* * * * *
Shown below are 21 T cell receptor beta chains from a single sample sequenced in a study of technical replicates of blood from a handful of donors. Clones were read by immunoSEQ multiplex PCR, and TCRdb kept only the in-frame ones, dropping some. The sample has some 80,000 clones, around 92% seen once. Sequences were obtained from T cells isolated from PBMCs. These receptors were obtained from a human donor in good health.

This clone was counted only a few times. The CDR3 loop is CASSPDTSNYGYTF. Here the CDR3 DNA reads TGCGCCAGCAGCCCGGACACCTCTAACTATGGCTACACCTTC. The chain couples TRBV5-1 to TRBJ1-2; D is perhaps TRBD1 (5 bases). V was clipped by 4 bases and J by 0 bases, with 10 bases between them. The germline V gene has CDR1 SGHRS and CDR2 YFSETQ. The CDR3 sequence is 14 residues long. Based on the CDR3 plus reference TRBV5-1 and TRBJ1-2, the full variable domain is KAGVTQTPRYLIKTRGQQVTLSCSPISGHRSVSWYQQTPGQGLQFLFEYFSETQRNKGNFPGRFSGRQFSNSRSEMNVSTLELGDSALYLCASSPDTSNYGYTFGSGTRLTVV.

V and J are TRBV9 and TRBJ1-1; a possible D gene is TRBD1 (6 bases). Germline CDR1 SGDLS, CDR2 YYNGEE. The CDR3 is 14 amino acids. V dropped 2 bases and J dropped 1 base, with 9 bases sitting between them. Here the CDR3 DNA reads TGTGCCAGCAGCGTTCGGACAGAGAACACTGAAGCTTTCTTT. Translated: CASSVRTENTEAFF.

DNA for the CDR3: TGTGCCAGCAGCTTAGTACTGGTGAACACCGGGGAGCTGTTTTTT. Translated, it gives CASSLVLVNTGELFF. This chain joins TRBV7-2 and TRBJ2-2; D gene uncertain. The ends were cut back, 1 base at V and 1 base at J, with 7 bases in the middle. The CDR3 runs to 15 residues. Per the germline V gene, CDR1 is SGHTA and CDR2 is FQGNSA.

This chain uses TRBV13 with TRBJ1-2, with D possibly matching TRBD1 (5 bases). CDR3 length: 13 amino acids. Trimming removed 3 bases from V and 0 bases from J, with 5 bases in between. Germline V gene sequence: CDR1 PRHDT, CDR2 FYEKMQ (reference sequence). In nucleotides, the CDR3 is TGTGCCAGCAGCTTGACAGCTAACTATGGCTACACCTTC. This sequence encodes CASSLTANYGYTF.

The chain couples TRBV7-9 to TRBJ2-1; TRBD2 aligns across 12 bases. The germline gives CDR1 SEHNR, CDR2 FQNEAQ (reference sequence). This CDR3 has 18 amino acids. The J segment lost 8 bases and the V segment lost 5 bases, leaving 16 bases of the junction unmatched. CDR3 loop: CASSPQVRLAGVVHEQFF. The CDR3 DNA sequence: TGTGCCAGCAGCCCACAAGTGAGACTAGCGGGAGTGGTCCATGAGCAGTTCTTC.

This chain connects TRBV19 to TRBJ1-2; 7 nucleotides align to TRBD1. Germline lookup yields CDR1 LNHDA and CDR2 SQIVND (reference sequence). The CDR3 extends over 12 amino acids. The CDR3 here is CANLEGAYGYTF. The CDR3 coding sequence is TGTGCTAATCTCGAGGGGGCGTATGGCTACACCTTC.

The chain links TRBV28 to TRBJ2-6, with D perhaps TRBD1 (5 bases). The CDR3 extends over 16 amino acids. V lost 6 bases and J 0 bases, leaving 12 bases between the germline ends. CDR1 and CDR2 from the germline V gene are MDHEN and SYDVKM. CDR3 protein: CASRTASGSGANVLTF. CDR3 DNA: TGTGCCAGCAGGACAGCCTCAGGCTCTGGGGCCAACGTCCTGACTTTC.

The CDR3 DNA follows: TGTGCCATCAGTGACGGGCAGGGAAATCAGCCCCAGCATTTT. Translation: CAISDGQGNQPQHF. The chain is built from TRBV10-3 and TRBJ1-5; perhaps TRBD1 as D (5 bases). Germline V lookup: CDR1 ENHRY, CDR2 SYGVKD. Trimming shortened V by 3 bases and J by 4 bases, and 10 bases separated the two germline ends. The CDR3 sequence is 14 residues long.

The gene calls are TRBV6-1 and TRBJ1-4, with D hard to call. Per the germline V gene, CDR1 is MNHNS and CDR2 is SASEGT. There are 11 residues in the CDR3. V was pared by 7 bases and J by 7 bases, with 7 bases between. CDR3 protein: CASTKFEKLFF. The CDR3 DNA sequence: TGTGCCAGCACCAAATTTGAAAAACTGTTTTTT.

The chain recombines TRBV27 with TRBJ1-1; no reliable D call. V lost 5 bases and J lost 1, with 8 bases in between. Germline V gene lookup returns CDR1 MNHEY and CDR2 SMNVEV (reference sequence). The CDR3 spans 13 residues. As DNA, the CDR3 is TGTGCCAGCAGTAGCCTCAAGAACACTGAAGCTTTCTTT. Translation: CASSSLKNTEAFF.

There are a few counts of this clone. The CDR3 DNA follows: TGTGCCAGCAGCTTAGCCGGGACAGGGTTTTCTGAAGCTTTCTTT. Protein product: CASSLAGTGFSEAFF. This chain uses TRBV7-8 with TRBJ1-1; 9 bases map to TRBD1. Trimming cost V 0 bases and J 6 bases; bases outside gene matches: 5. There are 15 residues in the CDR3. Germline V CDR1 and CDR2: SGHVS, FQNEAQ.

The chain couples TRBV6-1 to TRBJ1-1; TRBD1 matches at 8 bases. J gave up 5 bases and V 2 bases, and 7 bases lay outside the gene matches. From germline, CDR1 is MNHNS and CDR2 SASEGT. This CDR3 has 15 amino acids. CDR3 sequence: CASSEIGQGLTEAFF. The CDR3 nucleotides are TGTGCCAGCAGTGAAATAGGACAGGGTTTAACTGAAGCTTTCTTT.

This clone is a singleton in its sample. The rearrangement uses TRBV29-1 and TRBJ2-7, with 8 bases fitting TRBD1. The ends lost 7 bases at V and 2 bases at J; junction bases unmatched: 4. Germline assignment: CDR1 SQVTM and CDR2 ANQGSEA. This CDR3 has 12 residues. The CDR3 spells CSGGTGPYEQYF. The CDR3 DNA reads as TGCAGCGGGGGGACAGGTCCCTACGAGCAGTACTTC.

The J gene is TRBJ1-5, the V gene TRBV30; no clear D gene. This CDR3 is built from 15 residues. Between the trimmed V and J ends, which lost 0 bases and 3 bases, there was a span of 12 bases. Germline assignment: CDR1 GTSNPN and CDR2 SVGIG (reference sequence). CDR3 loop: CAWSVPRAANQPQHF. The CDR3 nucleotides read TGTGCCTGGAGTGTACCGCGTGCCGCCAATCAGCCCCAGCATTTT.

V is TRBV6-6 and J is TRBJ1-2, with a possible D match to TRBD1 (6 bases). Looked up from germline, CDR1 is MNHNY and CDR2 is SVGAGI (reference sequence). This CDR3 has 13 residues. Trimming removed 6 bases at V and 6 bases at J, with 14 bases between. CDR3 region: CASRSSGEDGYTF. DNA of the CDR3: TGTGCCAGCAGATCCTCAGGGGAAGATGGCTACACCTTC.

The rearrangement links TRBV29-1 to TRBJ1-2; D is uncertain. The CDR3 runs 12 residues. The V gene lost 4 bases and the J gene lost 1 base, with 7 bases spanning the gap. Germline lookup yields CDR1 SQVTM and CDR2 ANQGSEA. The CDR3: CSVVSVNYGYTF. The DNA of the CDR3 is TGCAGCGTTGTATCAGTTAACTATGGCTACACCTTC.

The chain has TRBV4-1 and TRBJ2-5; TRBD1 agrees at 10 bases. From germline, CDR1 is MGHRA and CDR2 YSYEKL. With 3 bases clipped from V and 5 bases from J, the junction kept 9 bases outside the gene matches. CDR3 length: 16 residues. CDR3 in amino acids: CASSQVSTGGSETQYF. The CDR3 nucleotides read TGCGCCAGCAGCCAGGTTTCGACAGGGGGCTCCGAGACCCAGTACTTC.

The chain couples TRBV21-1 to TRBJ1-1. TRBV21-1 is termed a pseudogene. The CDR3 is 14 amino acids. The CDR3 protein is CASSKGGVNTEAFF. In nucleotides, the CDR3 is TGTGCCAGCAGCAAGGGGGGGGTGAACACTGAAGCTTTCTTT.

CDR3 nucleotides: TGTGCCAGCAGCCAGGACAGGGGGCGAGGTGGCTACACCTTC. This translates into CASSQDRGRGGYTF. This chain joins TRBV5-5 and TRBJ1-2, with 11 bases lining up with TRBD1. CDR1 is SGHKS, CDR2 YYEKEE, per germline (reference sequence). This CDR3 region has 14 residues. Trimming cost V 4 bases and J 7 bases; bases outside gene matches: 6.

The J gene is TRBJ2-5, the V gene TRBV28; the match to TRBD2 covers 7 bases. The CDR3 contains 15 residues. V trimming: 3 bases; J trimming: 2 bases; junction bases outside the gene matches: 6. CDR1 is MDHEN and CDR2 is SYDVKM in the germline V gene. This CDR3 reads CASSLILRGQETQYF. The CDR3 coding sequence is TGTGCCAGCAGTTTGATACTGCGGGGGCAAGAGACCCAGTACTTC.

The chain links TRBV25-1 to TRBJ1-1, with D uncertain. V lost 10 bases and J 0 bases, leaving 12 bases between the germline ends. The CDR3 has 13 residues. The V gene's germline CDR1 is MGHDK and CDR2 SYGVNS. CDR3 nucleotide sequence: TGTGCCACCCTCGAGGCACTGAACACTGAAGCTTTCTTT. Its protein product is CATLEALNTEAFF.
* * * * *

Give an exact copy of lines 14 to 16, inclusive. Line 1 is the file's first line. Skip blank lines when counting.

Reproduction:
This clone is a singleton in its sample. The rearrangement uses TRBV29-1 and TRBJ2-7, with 8 bases fitting TRBD1. The ends lost 7 bases at V and 2 bases at J; junction bases unmatched: 4. Germline assignment: CDR1 SQVTM and CDR2 ANQGSEA. This CDR3 has 12 residues. The CDR3 spells CSGGTGPYEQYF. The CDR3 DNA reads as TGCAGCGGGGGGACAGGTCCCTACGAGCAGTACTTC.

The J gene is TRBJ1-5, the V gene TRBV30; no clear D gene. This CDR3 is built from 15 residues. Between the trimmed V and J ends, which lost 0 bases and 3 bases, there was a span of 12 bases. Germline assignment: CDR1 GTSNPN and CDR2 SVGIG (reference sequence). CDR3 loop: CAWSVPRAANQPQHF. The CDR3 nucleotides read TGTGCCTGGAGTGTACCGCGTGCCGCCAATCAGCCCCAGCATTTT.

V is TRBV6-6 and J is TRBJ1-2, with a possible D match to TRBD1 (6 bases). Looked up from germline, CDR1 is MNHNY and CDR2 is SVGAGI (reference sequence). This CDR3 has 13 residues. Trimming removed 6 bases at V and 6 bases at J, with 14 bases between. CDR3 region: CASRSSGEDGYTF. DNA of the CDR3: TGTGCCAGCAGATCCTCAGGGGAAGATGGCTACACCTTC.